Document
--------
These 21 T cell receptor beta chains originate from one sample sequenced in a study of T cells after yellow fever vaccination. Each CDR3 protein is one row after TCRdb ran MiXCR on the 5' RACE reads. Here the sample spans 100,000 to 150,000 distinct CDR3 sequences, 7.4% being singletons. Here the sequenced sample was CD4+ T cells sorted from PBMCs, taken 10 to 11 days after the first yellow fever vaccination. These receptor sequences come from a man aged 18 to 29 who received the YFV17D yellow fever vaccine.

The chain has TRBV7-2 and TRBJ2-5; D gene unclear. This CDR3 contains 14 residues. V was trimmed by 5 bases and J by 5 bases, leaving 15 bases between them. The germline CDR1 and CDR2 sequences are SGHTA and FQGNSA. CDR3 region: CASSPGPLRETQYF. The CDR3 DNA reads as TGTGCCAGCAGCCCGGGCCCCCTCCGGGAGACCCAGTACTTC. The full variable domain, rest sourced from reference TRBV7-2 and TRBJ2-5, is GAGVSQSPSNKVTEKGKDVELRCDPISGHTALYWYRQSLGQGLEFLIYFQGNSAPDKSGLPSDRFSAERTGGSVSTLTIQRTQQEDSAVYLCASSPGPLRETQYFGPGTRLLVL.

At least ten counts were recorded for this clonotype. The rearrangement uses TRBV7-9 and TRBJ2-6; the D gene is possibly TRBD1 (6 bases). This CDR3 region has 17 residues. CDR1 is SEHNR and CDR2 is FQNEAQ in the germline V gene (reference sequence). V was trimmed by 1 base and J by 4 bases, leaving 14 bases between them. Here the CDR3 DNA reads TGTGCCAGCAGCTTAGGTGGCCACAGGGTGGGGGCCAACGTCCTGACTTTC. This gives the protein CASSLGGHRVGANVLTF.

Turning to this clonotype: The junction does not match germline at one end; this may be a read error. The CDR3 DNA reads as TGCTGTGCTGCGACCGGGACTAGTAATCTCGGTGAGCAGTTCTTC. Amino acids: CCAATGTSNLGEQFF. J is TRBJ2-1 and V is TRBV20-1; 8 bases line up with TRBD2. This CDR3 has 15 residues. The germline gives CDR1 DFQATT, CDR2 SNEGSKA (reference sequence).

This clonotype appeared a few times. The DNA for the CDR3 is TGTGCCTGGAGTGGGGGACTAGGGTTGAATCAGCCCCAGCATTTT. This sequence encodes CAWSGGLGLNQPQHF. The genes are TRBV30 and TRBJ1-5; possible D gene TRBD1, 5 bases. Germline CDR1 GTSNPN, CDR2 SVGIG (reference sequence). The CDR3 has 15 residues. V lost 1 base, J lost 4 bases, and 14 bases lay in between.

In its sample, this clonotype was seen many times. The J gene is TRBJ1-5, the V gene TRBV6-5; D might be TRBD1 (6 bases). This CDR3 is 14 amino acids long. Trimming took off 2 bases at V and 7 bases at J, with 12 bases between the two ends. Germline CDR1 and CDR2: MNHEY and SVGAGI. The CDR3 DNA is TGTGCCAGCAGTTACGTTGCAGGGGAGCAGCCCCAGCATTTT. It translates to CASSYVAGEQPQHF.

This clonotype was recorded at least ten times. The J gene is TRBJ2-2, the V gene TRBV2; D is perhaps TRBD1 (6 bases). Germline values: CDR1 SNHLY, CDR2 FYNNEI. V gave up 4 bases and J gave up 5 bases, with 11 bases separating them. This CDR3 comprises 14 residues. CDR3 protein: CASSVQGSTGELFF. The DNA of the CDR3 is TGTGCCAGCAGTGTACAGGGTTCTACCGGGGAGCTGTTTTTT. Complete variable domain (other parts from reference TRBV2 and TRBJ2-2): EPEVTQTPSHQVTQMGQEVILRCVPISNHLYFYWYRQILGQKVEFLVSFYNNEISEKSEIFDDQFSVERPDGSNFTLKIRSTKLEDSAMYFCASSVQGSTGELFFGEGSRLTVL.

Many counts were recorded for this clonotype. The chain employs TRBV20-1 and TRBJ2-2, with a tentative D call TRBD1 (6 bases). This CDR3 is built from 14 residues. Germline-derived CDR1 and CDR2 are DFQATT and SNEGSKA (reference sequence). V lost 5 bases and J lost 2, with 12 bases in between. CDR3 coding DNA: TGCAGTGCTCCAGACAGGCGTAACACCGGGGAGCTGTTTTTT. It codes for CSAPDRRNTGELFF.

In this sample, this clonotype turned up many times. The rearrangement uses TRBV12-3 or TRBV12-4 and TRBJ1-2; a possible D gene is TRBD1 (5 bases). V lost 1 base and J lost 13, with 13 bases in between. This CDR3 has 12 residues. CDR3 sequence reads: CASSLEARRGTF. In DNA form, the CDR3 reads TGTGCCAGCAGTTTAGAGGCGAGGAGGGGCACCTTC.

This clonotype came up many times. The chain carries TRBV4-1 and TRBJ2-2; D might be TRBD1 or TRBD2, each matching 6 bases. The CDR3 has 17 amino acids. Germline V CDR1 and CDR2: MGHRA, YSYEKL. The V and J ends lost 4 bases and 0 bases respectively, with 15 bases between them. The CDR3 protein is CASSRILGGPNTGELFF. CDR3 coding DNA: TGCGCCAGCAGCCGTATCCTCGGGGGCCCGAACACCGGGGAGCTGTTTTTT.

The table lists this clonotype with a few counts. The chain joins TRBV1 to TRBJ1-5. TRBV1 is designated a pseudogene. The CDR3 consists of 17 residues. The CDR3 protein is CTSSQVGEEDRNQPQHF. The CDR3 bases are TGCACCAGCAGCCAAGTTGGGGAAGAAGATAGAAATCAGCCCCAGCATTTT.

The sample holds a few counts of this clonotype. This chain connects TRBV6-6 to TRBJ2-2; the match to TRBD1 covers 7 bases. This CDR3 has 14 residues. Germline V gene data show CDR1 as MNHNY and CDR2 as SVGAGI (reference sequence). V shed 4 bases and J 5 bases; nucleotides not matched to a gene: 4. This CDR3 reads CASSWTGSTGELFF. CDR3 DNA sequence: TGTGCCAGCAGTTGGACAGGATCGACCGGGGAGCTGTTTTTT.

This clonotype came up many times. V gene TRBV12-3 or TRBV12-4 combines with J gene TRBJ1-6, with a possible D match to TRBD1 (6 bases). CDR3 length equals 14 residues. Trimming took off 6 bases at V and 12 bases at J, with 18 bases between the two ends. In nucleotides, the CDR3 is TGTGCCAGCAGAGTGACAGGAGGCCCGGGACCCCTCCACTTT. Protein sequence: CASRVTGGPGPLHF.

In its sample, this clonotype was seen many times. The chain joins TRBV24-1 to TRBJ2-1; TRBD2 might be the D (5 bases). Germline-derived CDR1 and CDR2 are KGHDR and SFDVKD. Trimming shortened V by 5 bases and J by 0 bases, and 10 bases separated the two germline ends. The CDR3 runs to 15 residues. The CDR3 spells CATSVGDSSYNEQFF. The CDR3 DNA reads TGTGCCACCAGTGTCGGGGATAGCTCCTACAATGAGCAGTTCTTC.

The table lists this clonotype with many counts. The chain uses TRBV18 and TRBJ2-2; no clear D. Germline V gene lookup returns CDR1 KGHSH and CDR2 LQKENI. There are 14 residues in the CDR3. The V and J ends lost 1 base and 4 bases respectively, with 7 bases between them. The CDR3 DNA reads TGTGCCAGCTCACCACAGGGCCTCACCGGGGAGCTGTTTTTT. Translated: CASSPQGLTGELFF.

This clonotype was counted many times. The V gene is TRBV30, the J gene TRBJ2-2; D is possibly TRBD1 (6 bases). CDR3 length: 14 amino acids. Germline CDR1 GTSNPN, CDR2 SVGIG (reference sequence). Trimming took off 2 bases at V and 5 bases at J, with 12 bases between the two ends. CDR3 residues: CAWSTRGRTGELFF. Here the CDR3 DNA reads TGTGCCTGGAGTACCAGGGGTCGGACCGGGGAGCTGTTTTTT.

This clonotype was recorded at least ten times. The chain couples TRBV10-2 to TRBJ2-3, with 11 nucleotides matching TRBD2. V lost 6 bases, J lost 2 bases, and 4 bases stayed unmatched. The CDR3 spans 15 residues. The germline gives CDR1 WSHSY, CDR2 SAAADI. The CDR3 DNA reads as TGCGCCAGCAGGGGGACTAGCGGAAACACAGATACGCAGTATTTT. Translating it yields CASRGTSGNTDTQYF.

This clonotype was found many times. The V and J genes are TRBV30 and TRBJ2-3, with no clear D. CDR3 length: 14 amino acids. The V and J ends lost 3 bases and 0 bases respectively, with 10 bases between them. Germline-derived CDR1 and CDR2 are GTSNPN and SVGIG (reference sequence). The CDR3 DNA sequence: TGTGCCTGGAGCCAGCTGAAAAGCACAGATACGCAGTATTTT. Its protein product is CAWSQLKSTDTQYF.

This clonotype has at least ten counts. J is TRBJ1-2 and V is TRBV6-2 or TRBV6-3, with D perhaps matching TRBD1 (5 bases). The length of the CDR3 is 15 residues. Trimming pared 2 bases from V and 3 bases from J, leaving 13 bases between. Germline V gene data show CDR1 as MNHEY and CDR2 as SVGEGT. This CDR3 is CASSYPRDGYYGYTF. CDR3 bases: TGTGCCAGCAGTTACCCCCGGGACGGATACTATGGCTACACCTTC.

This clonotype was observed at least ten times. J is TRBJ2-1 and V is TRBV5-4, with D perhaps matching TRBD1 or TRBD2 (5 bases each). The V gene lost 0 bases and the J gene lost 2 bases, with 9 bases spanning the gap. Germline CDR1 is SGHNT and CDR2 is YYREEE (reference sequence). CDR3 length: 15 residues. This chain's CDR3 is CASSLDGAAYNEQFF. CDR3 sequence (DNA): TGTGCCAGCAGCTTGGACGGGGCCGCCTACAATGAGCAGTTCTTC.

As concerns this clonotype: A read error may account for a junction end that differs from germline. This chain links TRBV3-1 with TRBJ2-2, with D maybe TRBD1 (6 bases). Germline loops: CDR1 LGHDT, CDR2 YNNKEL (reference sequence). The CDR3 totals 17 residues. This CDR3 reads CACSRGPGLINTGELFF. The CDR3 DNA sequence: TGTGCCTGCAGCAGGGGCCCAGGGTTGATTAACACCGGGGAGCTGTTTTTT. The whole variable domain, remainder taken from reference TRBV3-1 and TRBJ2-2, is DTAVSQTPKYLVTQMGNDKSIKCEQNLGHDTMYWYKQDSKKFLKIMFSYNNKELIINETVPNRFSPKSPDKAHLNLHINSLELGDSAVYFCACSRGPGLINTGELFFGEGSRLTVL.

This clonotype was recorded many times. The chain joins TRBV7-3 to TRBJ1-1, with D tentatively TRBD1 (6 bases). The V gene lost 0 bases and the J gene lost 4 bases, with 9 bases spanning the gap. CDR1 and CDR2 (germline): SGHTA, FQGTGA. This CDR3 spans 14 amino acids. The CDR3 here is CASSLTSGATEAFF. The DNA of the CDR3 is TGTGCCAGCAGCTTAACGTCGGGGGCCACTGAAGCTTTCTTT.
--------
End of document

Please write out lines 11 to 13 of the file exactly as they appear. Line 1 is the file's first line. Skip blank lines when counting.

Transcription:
The table lists this clonotype with a few counts. The chain joins TRBV1 to TRBJ1-5. TRBV1 is designated a pseudogene. The CDR3 consists of 17 residues. The CDR3 protein is CTSSQVGEEDRNQPQHF. The CDR3 bases are TGCACCAGCAGCCAAGTTGGGGAAGAAGATAGAAATCAGCCCCAGCATTTT.

The sample holds a few counts of this clonotype. This chain connects TRBV6-6 to TRBJ2-2; the match to TRBD1 covers 7 bases. This CDR3 has 14 residues. Germline V gene data show CDR1 as MNHNY and CDR2 as SVGAGI (reference sequence). V shed 4 bases and J 5 bases; nucleotides not matched to a gene: 4. This CDR3 reads CASSWTGSTGELFF. CDR3 DNA sequence: TGTGCCAGCAGTTGGACAGGATCGACCGGGGAGCTGTTTTTT.

This clonotype came up many times. V gene TRBV12-3 or TRBV12-4 combines with J gene TRBJ1-6, with a possible D match to TRBD1 (6 bases). CDR3 length equals 14 residues. Trimming took off 6 bases at V and 12 bases at J, with 18 bases between the two ends. In nucleotides, the CDR3 is TGTGCCAGCAGAGTGACAGGAGGCCCGGGACCCCTCCACTTT. Protein sequence: CASRVTGGPGPLHF.